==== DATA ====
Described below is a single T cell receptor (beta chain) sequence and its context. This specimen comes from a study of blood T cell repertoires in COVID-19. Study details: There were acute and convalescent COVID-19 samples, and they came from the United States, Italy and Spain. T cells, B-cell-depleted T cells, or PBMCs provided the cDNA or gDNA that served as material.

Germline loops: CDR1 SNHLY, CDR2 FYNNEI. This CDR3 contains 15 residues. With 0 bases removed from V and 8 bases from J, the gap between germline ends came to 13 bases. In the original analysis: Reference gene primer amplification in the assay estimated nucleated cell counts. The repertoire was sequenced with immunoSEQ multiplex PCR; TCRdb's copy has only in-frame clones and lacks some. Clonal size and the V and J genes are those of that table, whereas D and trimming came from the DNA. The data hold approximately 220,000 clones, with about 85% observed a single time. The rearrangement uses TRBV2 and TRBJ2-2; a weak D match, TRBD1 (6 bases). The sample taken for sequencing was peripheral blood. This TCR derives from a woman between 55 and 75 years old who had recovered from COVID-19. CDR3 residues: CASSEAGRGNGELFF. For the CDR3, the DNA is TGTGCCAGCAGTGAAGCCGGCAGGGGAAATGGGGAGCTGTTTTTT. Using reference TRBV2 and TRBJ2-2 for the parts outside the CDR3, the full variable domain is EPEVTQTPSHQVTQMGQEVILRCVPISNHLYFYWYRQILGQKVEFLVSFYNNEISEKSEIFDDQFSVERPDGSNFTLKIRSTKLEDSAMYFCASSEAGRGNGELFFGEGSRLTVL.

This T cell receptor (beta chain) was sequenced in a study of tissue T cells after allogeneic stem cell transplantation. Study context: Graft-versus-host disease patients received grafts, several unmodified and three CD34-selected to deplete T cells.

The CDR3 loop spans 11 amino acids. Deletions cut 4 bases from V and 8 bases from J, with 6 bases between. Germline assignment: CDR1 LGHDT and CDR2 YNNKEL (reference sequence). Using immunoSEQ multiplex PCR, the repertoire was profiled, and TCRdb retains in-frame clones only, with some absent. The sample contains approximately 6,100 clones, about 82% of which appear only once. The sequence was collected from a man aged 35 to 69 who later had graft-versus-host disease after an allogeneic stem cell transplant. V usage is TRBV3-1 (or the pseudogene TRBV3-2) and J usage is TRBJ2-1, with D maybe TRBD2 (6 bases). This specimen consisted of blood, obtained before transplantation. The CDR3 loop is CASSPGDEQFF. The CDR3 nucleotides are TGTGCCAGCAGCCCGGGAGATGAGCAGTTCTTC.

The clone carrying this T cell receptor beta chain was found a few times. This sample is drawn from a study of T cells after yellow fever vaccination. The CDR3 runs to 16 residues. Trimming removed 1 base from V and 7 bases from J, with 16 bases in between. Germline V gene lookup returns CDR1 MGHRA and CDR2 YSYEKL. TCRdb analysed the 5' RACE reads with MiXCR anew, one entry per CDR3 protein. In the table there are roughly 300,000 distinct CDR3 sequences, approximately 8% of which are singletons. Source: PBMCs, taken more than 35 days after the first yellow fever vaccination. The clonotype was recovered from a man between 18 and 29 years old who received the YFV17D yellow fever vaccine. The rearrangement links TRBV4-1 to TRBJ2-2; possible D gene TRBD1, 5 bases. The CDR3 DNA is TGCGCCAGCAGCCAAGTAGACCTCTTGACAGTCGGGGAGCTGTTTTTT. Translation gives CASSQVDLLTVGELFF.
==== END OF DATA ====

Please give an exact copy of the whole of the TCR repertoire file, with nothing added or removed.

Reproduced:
Described below is a single T cell receptor (beta chain) sequence and its context. This specimen comes from a study of blood T cell repertoires in COVID-19. Study details: There were acute and convalescent COVID-19 samples, and they came from the United States, Italy and Spain. T cells, B-cell-depleted T cells, or PBMCs provided the cDNA or gDNA that served as material.

Germline loops: CDR1 SNHLY, CDR2 FYNNEI. This CDR3 contains 15 residues. With 0 bases removed from V and 8 bases from J, the gap between germline ends came to 13 bases. In the original analysis: Reference gene primer amplification in the assay estimated nucleated cell counts. The repertoire was sequenced with immunoSEQ multiplex PCR; TCRdb's copy has only in-frame clones and lacks some. Clonal size and the V and J genes are those of that table, whereas D and trimming came from the DNA. The data hold approximately 220,000 clones, with about 85% observed a single time. The rearrangement uses TRBV2 and TRBJ2-2; a weak D match, TRBD1 (6 bases). The sample taken for sequencing was peripheral blood. This TCR derives from a woman between 55 and 75 years old who had recovered from COVID-19. CDR3 residues: CASSEAGRGNGELFF. For the CDR3, the DNA is TGTGCCAGCAGTGAAGCCGGCAGGGGAAATGGGGAGCTGTTTTTT. Using reference TRBV2 and TRBJ2-2 for the parts outside the CDR3, the full variable domain is EPEVTQTPSHQVTQMGQEVILRCVPISNHLYFYWYRQILGQKVEFLVSFYNNEISEKSEIFDDQFSVERPDGSNFTLKIRSTKLEDSAMYFCASSEAGRGNGELFFGEGSRLTVL.

This T cell receptor (beta chain) was sequenced in a study of tissue T cells after allogeneic stem cell transplantation. Study context: Graft-versus-host disease patients received grafts, several unmodified and three CD34-selected to deplete T cells.

The CDR3 loop spans 11 amino acids. Deletions cut 4 bases from V and 8 bases from J, with 6 bases between. Germline assignment: CDR1 LGHDT and CDR2 YNNKEL (reference sequence). Using immunoSEQ multiplex PCR, the repertoire was profiled, and TCRdb retains in-frame clones only, with some absent. The sample contains approximately 6,100 clones, about 82% of which appear only once. The sequence was collected from a man aged 35 to 69 who later had graft-versus-host disease after an allogeneic stem cell transplant. V usage is TRBV3-1 (or the pseudogene TRBV3-2) and J usage is TRBJ2-1, with D maybe TRBD2 (6 bases). This specimen consisted of blood, obtained before transplantation. The CDR3 loop is CASSPGDEQFF. The CDR3 nucleotides are TGTGCCAGCAGCCCGGGAGATGAGCAGTTCTTC.

The clone carrying this T cell receptor beta chain was found a few times. This sample is drawn from a study of T cells after yellow fever vaccination. The CDR3 runs to 16 residues. Trimming removed 1 base from V and 7 bases from J, with 16 bases in between. Germline V gene lookup returns CDR1 MGHRA and CDR2 YSYEKL. TCRdb analysed the 5' RACE reads with MiXCR anew, one entry per CDR3 protein. In the table there are roughly 300,000 distinct CDR3 sequences, approximately 8% of which are singletons. Source: PBMCs, taken more than 35 days after the first yellow fever vaccination. The clonotype was recovered from a man between 18 and 29 years old who received the YFV17D yellow fever vaccine. The rearrangement links TRBV4-1 to TRBJ2-2; possible D gene TRBD1, 5 bases. The CDR3 DNA is TGCGCCAGCAGCCAAGTAGACCTCTTGACAGTCGGGGAGCTGTTTTTT. Translation gives CASSQVDLLTVGELFF.